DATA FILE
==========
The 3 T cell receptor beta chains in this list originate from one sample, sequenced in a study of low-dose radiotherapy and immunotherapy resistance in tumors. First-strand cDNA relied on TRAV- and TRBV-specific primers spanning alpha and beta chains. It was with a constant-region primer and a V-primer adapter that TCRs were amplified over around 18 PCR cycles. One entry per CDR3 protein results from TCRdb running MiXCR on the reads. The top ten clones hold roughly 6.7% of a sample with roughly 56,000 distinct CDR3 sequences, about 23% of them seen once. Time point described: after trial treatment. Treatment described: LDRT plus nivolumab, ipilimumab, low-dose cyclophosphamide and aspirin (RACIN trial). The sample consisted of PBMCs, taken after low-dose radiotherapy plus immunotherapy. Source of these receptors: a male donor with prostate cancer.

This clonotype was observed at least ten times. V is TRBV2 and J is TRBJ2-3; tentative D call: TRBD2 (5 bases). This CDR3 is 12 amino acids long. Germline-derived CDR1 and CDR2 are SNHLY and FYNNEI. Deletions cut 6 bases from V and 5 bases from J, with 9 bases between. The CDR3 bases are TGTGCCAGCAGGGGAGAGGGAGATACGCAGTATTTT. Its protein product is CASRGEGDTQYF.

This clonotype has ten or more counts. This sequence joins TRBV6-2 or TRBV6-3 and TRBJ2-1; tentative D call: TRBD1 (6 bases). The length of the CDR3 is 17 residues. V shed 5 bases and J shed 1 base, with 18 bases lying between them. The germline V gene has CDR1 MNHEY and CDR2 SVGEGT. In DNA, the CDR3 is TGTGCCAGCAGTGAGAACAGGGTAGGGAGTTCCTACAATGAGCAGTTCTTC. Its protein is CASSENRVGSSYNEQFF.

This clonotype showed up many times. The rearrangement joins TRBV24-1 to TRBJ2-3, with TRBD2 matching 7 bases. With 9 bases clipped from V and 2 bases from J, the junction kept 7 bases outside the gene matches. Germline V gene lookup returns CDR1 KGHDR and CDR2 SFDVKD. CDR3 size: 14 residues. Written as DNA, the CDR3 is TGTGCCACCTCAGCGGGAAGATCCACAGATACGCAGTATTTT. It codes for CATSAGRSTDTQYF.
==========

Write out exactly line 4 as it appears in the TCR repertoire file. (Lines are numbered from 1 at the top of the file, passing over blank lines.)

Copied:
This clonotype showed up many times. The rearrangement joins TRBV24-1 to TRBJ2-3, with TRBD2 matching 7 bases. With 9 bases clipped from V and 2 bases from J, the junction kept 7 bases outside the gene matches. Germline V gene lookup returns CDR1 KGHDR and CDR2 SFDVKD. CDR3 size: 14 residues. Written as DNA, the CDR3 is TGTGCCACCTCAGCGGGAAGATCCACAGATACGCAGTATTTT. It codes for CATSAGRSTDTQYF.